Early programmers had to represent code using binary, octal, or hex numbers. This gave way quickly to representing programs as text to be assembled, compiled, or interpreted by the computer. Even today, this remains the most common way to program, but there have been attempts to develop more visual ways to create programs graphically. If you program microcontrollers like the Arduino, you should check out XOD and see how you like visually creating software. The software is open source and currently, can target the Arduino or Raspberry Pi.
You can launch the IDE in a web browser or download a local copy. You transfer nodes from a palette into a grid-like workspace. These nodes might be inputs, outputs, processing blocks, or represent real-world I/O devices. Nodes have inputs and outputs of specific types and you connect them together, connecting like types only, although there are blocks that can convert.
For example, to the right is a simple set of nodes that forms the prototypical flashing LED program. A clock node creates a pulse that toggles a memory element and a digital output accepts both the signal and a constant value indicating which port it represents.
This is a simple example, but it does show the intuitive flow of joining nodes. There is a reasonable array of node types and sufficient documentation.
There are out-of-the-box nodes for ultrasonic sensors, temperature sensors, servos, LCDs, buttons, and H-bridges. You can create your own super-nodes (patches) and you also can make multiple disjointed flows to execute more than one task at a time.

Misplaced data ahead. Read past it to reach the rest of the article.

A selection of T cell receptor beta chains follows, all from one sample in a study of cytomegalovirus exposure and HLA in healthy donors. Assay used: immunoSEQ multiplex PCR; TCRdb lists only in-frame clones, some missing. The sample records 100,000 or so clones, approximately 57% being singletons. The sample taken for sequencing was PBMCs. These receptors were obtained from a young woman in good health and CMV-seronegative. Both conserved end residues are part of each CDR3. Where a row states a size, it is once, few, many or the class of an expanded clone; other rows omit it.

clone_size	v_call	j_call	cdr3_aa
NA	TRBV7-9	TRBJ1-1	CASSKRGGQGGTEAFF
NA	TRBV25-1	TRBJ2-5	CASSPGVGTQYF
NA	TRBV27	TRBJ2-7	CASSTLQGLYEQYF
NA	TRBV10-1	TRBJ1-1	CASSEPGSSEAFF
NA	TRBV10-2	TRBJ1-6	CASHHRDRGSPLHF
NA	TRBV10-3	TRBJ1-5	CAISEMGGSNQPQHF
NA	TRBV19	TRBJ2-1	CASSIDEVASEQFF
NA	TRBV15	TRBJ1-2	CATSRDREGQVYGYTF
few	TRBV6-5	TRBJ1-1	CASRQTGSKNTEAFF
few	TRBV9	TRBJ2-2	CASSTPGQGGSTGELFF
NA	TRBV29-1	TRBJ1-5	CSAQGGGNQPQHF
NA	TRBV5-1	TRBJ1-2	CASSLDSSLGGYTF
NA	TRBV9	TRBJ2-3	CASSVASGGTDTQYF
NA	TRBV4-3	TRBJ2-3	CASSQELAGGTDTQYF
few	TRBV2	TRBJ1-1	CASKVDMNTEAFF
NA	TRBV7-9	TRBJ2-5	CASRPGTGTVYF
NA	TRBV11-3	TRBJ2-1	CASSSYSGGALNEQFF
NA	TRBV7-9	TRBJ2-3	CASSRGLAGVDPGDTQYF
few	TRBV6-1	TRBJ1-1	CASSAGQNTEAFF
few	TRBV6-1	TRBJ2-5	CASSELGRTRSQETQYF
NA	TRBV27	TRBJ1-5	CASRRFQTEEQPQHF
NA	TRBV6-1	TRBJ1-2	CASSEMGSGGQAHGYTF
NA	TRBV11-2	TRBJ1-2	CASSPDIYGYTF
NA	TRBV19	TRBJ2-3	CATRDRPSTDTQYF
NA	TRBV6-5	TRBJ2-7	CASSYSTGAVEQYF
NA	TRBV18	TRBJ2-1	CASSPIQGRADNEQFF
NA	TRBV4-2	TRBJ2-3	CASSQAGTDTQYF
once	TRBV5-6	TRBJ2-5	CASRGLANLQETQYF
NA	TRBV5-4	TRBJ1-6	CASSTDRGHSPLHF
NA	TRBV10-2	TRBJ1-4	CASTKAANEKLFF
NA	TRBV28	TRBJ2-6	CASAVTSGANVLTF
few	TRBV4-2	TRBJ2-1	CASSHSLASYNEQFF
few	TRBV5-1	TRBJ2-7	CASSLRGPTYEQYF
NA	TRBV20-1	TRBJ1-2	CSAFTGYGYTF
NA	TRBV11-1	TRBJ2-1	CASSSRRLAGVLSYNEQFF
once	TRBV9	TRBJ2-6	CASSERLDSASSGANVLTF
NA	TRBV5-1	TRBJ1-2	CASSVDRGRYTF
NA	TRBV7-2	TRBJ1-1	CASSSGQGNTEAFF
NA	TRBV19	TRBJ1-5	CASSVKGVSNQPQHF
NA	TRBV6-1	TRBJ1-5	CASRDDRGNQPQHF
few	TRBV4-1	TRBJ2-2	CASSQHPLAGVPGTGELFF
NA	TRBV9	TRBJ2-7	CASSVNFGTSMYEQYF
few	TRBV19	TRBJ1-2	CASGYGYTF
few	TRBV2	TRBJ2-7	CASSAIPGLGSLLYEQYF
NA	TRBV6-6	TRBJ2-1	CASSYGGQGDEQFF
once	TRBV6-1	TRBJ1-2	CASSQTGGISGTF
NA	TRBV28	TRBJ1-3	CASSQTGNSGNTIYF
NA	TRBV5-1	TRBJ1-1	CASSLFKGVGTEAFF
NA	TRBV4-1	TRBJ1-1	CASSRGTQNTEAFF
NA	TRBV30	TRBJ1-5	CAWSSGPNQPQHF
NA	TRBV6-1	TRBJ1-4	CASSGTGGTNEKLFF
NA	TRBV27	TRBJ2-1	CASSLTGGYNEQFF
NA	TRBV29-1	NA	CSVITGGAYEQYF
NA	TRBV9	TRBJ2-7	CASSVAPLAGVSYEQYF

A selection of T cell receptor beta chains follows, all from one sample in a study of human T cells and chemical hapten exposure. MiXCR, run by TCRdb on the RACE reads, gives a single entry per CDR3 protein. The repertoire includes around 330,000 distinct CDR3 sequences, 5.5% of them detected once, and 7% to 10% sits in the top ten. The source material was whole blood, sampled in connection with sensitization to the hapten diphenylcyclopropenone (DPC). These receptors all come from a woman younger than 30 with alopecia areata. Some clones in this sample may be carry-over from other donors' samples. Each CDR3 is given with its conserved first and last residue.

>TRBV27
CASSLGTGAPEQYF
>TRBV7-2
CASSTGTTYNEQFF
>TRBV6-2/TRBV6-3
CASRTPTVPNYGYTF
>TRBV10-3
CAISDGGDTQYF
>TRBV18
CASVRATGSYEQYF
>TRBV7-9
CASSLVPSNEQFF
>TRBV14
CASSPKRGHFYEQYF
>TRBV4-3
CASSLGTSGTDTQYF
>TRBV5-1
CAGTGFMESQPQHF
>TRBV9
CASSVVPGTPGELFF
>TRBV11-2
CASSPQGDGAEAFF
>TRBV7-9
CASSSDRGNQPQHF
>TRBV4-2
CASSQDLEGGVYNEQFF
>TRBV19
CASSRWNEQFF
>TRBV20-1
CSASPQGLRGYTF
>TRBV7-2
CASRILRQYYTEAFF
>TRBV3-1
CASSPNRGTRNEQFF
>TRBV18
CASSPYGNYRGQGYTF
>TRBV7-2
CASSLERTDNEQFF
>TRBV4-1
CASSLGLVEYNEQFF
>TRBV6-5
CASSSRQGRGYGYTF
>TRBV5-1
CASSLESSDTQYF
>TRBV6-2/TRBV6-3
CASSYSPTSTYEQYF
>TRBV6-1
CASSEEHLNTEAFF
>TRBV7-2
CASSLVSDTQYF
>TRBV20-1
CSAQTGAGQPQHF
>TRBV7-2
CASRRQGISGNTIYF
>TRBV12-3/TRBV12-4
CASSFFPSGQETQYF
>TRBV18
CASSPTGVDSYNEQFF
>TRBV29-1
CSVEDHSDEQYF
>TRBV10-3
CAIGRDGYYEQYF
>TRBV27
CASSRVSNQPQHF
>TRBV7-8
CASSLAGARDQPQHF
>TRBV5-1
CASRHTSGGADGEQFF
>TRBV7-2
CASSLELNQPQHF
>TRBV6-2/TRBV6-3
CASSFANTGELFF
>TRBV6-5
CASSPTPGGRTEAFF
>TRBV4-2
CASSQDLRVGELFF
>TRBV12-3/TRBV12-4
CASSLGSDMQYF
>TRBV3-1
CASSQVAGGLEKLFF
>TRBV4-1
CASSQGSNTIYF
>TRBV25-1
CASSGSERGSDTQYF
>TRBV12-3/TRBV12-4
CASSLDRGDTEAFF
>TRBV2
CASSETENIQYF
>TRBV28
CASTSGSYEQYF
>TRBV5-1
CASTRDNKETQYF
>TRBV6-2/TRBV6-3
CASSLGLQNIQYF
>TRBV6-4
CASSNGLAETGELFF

When you generate the code you get a lot of boilerplate that sets up the run time system and the nodes you use. Your main code appears to be in an evaluate function. For example, here’s a snippet of the code that corresponds to the simple graphical blink program:
void evaluate(Context ctx) State* state = getState(ctx); TimeMs tNow = transactionTime(); TimeMs dt = getValue<input_IVAL>(ctx) * 1000; TimeMs tNext = tNow + dt; if (isInputDirty<input_RST>(ctx)) if (dt == 0) state->nextTrig = 0; clearTimeout(ctx); else if (state->nextTrig < tNow else // It was a scheduled tick emitValue<output_TICK>(ctx, 1); state->nextTrig = tNext; setTimeout(ctx, dt);
There are a few rough edges, which isn’t surprising for new software. For one thing, nodes have fixed numbers of inputs and outputs. So if you want, for example, a ten-input AND gate, you’ll have to build it. Another apparent issue is there is no way we found to select a lot of items at once. If you decide you want to move a whole bunch of nodes down to make room for something new, you are going to be in for a lot of work.
There are other drag-and-drop programming languages, of course. We’ve covered Scratch for the Arduino and the Raspberry Pi, before. However, this is a dead simple way to try flow-based programming with minimal setup.